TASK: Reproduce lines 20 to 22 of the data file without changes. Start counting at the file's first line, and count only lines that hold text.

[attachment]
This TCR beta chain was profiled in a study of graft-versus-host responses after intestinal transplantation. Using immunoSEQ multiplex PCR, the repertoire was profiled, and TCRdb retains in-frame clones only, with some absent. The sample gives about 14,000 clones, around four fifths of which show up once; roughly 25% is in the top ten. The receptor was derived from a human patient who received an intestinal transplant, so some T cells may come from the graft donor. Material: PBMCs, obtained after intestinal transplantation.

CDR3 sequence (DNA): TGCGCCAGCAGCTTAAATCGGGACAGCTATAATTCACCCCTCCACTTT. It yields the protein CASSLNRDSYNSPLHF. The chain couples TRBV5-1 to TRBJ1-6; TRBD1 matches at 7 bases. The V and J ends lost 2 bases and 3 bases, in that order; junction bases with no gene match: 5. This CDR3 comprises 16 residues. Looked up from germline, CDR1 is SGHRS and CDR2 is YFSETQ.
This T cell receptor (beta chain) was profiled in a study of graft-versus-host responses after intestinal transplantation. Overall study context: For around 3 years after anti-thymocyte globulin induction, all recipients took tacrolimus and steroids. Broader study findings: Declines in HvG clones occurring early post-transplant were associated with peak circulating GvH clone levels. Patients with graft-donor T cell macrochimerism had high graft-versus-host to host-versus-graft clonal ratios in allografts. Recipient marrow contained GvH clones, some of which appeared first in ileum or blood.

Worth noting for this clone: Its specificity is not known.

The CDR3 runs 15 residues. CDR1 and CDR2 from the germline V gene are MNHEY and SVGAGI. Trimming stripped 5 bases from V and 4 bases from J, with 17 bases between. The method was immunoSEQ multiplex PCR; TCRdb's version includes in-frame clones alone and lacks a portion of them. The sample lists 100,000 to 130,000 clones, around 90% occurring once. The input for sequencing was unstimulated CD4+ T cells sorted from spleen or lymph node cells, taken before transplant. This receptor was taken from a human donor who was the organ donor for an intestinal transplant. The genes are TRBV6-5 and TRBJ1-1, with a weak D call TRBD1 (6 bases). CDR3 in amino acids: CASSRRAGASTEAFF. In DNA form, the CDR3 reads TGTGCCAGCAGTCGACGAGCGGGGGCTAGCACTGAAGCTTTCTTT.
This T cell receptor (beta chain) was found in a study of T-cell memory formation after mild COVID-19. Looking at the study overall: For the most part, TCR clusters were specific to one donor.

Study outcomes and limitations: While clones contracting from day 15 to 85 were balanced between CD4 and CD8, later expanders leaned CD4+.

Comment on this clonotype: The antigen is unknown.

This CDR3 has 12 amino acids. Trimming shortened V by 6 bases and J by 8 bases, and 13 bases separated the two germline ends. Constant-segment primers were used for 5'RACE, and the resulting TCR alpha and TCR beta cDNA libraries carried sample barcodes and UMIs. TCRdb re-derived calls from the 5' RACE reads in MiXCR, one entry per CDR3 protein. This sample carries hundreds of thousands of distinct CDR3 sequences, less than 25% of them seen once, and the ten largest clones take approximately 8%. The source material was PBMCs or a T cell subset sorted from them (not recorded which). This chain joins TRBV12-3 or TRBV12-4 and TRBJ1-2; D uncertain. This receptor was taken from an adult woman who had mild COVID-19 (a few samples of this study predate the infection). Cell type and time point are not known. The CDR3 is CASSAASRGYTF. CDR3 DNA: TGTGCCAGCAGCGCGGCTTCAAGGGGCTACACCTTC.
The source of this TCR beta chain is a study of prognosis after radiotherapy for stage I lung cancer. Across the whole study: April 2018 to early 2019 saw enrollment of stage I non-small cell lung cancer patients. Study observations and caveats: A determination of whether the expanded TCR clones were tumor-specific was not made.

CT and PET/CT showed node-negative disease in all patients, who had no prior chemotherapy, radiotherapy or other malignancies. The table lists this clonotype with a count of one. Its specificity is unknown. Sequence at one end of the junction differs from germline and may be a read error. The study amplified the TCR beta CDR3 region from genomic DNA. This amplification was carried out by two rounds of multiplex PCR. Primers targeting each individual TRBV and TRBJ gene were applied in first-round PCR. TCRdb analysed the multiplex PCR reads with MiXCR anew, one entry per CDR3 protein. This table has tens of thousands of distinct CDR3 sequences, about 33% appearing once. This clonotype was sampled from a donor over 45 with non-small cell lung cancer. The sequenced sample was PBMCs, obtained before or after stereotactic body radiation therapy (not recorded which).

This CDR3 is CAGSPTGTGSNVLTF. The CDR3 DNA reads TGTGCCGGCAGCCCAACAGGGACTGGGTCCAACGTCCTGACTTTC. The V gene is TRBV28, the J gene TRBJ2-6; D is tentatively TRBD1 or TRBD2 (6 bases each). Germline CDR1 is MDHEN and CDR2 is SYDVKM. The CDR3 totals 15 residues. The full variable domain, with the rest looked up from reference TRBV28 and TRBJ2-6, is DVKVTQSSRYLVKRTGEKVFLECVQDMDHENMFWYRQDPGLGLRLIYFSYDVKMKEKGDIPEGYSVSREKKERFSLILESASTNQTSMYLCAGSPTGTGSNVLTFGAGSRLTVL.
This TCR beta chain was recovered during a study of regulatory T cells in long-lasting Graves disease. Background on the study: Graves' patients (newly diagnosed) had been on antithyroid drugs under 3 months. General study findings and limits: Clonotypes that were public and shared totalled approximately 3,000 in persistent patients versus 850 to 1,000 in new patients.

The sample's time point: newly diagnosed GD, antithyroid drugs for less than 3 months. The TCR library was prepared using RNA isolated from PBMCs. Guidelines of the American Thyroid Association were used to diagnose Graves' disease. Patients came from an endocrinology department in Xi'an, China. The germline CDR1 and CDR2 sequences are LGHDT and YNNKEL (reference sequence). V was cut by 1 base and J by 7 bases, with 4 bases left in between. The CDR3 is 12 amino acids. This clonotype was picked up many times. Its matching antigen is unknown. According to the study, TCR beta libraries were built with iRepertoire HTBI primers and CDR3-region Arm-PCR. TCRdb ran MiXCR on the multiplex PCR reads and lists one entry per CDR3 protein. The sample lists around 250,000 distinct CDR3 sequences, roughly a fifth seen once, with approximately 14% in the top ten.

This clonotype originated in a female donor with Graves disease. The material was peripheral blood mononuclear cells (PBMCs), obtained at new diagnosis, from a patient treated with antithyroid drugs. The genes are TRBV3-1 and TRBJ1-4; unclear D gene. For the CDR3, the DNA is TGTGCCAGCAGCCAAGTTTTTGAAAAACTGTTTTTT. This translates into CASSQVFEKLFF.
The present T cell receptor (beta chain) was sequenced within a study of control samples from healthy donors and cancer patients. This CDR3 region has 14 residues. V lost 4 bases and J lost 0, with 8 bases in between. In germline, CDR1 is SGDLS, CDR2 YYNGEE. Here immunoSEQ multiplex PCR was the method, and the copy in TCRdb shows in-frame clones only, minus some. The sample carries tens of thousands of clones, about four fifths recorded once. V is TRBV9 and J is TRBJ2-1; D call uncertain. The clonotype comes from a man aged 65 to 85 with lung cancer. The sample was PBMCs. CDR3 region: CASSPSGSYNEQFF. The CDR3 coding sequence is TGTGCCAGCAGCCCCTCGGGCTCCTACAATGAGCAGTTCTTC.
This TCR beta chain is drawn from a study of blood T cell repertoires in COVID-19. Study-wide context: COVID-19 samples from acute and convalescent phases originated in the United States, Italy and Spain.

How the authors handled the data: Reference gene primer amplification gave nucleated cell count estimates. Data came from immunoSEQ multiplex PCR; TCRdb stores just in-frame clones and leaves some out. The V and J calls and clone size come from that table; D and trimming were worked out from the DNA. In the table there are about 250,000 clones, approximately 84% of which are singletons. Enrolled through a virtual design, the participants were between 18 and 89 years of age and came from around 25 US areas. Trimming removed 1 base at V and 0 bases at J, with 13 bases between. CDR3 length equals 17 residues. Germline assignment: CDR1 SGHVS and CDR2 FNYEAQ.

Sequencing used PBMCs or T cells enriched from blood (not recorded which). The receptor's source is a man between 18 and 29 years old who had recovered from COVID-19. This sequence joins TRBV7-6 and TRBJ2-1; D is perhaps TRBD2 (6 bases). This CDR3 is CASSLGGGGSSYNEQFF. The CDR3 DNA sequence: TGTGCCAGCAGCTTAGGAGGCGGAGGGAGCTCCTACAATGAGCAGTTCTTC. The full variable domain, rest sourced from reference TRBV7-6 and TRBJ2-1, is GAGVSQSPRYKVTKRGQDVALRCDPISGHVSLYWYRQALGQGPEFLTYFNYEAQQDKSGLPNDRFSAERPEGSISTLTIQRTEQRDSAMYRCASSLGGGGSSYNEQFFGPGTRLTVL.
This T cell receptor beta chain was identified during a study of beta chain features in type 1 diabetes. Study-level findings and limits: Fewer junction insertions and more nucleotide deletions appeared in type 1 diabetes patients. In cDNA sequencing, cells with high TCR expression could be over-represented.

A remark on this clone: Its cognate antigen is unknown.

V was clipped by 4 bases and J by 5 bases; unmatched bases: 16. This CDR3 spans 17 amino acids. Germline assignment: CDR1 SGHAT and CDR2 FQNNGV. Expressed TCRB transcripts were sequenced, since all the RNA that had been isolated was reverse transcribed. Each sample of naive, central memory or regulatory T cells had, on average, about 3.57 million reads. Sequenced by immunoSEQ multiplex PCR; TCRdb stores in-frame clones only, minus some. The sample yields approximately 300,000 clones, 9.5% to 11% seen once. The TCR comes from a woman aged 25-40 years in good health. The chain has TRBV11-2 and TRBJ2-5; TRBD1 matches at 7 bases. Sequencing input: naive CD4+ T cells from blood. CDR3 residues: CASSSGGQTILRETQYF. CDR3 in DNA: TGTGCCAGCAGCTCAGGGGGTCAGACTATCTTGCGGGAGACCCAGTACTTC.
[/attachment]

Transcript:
This T cell receptor beta chain was identified during a study of beta chain features in type 1 diabetes. Study-level findings and limits: Fewer junction insertions and more nucleotide deletions appeared in type 1 diabetes patients. In cDNA sequencing, cells with high TCR expression could be over-represented.

A remark on this clone: Its cognate antigen is unknown.

V was clipped by 4 bases and J by 5 bases; unmatched bases: 16. This CDR3 spans 17 amino acids. Germline assignment: CDR1 SGHAT and CDR2 FQNNGV. Expressed TCRB transcripts were sequenced, since all the RNA that had been isolated was reverse transcribed. Each sample of naive, central memory or regulatory T cells had, on average, about 3.57 million reads. Sequenced by immunoSEQ multiplex PCR; TCRdb stores in-frame clones only, minus some. The sample yields approximately 300,000 clones, 9.5% to 11% seen once. The TCR comes from a woman aged 25-40 years in good health. The chain has TRBV11-2 and TRBJ2-5; TRBD1 matches at 7 bases. Sequencing input: naive CD4+ T cells from blood. CDR3 residues: CASSSGGQTILRETQYF. CDR3 in DNA: TGTGCCAGCAGCTCAGGGGGTCAGACTATCTTGCGGGAGACCCAGTACTTC.